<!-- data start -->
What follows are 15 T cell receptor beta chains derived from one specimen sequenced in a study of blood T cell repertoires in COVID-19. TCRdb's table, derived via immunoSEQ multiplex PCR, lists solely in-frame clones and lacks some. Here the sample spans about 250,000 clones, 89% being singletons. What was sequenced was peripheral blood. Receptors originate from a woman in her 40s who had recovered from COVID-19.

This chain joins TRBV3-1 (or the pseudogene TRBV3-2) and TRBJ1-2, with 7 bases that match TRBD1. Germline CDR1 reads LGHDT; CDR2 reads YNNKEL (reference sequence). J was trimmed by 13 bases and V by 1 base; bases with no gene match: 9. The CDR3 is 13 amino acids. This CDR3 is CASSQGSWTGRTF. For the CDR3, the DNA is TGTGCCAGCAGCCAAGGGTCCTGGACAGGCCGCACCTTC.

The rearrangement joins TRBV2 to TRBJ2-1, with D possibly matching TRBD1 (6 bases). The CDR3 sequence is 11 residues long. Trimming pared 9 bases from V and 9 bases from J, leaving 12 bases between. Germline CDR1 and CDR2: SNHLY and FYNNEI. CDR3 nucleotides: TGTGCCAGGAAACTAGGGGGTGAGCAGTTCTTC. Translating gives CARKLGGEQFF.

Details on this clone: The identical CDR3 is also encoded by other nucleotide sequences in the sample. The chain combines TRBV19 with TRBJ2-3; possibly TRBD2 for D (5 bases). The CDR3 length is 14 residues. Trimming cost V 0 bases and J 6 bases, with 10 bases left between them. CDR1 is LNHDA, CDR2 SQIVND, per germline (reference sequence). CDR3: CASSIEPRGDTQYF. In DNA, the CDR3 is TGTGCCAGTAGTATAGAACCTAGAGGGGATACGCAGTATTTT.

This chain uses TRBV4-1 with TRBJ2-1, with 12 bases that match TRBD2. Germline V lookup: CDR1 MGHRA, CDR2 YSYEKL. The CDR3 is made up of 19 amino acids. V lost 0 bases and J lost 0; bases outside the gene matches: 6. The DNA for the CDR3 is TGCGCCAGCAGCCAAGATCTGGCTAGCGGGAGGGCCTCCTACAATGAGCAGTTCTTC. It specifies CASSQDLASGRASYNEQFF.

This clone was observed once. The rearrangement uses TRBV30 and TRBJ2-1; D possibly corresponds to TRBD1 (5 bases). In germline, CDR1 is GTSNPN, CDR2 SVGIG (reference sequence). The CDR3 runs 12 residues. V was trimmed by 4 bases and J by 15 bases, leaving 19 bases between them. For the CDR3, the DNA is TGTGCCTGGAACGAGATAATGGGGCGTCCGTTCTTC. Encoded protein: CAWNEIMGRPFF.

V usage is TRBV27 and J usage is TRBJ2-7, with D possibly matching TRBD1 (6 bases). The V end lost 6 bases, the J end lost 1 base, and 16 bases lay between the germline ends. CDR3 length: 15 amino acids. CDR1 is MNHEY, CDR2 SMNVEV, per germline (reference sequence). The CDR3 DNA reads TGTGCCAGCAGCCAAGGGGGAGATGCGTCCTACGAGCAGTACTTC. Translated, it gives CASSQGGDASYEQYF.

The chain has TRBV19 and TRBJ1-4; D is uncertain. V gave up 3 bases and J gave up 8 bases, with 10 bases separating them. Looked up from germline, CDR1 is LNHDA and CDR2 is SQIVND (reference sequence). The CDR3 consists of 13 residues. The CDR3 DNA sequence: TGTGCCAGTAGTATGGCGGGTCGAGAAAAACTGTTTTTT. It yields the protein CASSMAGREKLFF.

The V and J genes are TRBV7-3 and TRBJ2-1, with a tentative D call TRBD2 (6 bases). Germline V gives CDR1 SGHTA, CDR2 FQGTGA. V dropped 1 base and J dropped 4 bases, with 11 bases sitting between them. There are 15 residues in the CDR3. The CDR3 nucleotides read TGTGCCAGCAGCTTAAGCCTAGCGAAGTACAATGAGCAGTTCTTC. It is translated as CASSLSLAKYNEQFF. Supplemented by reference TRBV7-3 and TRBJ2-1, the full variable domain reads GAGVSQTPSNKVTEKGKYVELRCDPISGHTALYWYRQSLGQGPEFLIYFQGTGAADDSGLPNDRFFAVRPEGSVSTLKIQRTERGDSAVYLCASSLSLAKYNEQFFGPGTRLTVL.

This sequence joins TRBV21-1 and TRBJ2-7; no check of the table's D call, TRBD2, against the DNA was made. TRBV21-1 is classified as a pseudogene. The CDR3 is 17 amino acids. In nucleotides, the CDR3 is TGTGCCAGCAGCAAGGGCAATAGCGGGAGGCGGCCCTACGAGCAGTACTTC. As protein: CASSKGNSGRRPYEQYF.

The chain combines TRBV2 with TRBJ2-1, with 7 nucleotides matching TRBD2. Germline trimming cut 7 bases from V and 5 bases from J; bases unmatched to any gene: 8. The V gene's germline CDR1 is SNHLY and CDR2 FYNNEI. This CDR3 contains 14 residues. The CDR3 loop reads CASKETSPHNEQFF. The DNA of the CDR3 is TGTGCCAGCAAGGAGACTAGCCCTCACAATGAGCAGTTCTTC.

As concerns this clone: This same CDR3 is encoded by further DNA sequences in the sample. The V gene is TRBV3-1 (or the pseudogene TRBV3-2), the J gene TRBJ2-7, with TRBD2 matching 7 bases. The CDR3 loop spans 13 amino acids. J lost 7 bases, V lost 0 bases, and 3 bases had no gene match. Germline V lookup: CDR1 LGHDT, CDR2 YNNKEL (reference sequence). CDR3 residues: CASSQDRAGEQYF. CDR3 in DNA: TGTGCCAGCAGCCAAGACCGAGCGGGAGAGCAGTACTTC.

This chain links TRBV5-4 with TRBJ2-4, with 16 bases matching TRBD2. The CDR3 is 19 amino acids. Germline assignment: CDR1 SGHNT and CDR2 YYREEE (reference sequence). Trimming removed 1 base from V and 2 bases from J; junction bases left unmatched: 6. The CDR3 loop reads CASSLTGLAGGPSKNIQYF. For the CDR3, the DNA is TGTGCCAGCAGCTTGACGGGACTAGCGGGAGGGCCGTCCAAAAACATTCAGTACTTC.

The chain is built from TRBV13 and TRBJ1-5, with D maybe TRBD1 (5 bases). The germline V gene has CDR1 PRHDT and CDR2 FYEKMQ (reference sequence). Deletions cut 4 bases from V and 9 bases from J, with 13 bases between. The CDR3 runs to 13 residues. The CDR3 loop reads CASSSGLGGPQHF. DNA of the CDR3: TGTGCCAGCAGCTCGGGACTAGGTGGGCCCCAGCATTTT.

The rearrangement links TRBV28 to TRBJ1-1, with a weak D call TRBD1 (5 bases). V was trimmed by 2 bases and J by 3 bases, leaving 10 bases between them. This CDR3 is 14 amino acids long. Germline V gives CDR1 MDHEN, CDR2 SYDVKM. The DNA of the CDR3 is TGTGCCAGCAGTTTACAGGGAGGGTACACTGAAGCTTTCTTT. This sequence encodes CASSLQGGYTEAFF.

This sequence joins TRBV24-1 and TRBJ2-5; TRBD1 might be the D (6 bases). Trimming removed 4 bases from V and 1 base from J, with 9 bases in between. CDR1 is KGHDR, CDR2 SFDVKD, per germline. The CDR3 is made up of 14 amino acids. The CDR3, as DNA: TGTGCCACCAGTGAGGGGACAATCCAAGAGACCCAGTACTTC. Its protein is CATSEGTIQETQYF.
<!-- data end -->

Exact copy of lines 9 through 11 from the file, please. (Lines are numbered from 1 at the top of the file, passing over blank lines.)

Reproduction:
The V and J genes are TRBV7-3 and TRBJ2-1, with a tentative D call TRBD2 (6 bases). Germline V gives CDR1 SGHTA, CDR2 FQGTGA. V dropped 1 base and J dropped 4 bases, with 11 bases sitting between them. There are 15 residues in the CDR3. The CDR3 nucleotides read TGTGCCAGCAGCTTAAGCCTAGCGAAGTACAATGAGCAGTTCTTC. It is translated as CASSLSLAKYNEQFF. Supplemented by reference TRBV7-3 and TRBJ2-1, the full variable domain reads GAGVSQTPSNKVTEKGKYVELRCDPISGHTALYWYRQSLGQGPEFLIYFQGTGAADDSGLPNDRFFAVRPEGSVSTLKIQRTERGDSAVYLCASSLSLAKYNEQFFGPGTRLTVL.

This sequence joins TRBV21-1 and TRBJ2-7; no check of the table's D call, TRBD2, against the DNA was made. TRBV21-1 is classified as a pseudogene. The CDR3 is 17 amino acids. In nucleotides, the CDR3 is TGTGCCAGCAGCAAGGGCAATAGCGGGAGGCGGCCCTACGAGCAGTACTTC. As protein: CASSKGNSGRRPYEQYF.

The chain combines TRBV2 with TRBJ2-1, with 7 nucleotides matching TRBD2. Germline trimming cut 7 bases from V and 5 bases from J; bases unmatched to any gene: 8. The V gene's germline CDR1 is SNHLY and CDR2 FYNNEI. This CDR3 contains 14 residues. The CDR3 loop reads CASKETSPHNEQFF. The DNA of the CDR3 is TGTGCCAGCAAGGAGACTAGCCCTCACAATGAGCAGTTCTTC.